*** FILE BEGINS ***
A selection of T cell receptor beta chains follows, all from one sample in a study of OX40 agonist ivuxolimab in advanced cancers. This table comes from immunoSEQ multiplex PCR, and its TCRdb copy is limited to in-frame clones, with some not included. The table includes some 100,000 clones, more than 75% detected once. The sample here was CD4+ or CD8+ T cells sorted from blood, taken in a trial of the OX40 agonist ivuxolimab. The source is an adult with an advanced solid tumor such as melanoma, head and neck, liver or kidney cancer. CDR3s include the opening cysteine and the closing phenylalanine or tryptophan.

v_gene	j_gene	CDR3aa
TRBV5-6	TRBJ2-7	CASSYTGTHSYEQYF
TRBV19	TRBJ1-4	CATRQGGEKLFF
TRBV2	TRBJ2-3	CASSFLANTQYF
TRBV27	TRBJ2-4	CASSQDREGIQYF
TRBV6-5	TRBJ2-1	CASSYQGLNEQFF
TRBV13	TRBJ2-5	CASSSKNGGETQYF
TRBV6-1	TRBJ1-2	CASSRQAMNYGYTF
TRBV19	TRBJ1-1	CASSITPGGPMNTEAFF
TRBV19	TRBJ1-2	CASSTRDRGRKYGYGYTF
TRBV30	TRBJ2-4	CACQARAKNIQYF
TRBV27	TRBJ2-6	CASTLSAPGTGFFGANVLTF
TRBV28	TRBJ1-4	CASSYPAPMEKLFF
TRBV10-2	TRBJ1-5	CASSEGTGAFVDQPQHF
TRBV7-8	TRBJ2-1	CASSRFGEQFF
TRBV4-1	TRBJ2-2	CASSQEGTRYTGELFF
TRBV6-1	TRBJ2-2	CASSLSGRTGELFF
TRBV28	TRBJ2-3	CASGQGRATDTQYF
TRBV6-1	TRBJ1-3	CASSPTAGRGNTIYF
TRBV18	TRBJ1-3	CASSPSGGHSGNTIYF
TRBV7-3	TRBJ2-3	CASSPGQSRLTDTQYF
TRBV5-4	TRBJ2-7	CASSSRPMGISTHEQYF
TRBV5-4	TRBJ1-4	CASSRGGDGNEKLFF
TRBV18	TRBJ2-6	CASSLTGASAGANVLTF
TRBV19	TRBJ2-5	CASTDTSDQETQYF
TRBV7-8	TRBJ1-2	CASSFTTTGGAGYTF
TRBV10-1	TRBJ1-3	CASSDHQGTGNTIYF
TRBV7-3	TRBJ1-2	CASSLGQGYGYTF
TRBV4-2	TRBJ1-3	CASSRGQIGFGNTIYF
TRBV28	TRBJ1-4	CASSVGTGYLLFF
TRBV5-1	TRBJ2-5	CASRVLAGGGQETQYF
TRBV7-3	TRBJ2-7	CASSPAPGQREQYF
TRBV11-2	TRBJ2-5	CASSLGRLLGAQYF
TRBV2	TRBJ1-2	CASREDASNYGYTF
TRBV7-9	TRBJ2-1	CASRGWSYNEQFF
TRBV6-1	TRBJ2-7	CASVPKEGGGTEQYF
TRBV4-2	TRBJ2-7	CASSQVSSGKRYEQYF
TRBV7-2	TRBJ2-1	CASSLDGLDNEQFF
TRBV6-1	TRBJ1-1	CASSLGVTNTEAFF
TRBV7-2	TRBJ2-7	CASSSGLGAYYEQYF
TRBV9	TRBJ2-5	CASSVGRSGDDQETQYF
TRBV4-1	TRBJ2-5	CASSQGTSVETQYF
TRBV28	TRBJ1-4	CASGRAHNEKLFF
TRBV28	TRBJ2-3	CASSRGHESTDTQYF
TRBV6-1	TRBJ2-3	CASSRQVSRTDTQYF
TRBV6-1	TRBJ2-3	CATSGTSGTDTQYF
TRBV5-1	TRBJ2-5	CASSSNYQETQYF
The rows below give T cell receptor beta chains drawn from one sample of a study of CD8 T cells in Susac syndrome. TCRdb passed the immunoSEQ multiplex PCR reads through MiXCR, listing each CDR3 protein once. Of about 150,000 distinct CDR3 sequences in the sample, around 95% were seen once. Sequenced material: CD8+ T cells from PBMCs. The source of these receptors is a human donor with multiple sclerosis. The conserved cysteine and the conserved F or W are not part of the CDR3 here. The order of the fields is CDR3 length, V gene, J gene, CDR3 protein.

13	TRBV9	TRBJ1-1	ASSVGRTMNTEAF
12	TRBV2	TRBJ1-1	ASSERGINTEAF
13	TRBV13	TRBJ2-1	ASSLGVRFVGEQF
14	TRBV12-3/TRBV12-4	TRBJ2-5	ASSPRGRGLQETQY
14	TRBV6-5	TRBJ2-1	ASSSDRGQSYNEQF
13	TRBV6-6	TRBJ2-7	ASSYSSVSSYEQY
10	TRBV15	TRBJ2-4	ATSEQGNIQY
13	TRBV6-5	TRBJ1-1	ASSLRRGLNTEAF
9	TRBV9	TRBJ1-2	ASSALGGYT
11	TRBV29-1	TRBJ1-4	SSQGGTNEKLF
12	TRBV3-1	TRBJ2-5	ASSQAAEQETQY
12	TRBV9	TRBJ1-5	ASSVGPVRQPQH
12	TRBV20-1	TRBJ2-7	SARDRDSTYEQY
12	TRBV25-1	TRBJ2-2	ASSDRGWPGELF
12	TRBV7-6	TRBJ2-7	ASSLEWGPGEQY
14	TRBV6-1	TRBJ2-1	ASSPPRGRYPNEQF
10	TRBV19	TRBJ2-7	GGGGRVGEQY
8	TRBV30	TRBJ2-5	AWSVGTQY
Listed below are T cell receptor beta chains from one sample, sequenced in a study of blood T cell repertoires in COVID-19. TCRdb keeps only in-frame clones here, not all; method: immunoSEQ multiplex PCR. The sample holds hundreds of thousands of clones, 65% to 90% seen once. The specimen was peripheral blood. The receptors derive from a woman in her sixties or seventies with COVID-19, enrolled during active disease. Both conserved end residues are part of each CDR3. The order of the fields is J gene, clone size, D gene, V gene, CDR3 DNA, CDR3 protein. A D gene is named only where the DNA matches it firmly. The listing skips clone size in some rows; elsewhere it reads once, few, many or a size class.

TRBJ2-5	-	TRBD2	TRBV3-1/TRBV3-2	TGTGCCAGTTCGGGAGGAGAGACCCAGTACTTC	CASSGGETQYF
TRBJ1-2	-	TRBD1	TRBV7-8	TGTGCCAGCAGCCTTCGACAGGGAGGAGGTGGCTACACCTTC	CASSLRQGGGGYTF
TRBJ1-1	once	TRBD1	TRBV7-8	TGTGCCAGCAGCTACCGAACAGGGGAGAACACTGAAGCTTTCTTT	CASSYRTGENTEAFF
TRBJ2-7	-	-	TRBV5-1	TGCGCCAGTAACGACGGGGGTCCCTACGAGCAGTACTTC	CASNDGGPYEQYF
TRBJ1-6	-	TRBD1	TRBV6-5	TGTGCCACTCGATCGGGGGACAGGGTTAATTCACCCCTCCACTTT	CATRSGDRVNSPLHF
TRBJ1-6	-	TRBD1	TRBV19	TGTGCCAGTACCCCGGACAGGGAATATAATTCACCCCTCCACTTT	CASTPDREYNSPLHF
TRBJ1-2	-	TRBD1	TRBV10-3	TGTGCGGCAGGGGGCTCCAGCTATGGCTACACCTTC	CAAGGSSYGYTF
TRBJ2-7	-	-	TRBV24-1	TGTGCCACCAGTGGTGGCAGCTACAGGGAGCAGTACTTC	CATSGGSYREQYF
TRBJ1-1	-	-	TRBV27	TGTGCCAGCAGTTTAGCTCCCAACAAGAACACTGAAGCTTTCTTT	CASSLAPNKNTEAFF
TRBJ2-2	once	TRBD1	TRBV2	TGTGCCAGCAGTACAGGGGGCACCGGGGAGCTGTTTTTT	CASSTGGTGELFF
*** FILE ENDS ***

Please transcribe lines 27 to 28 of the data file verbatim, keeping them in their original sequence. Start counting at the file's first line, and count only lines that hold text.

TRBV7-8	TRBJ1-2	CASSFTTTGGAGYTF
TRBV10-1	TRBJ1-3	CASSDHQGTGNTIYF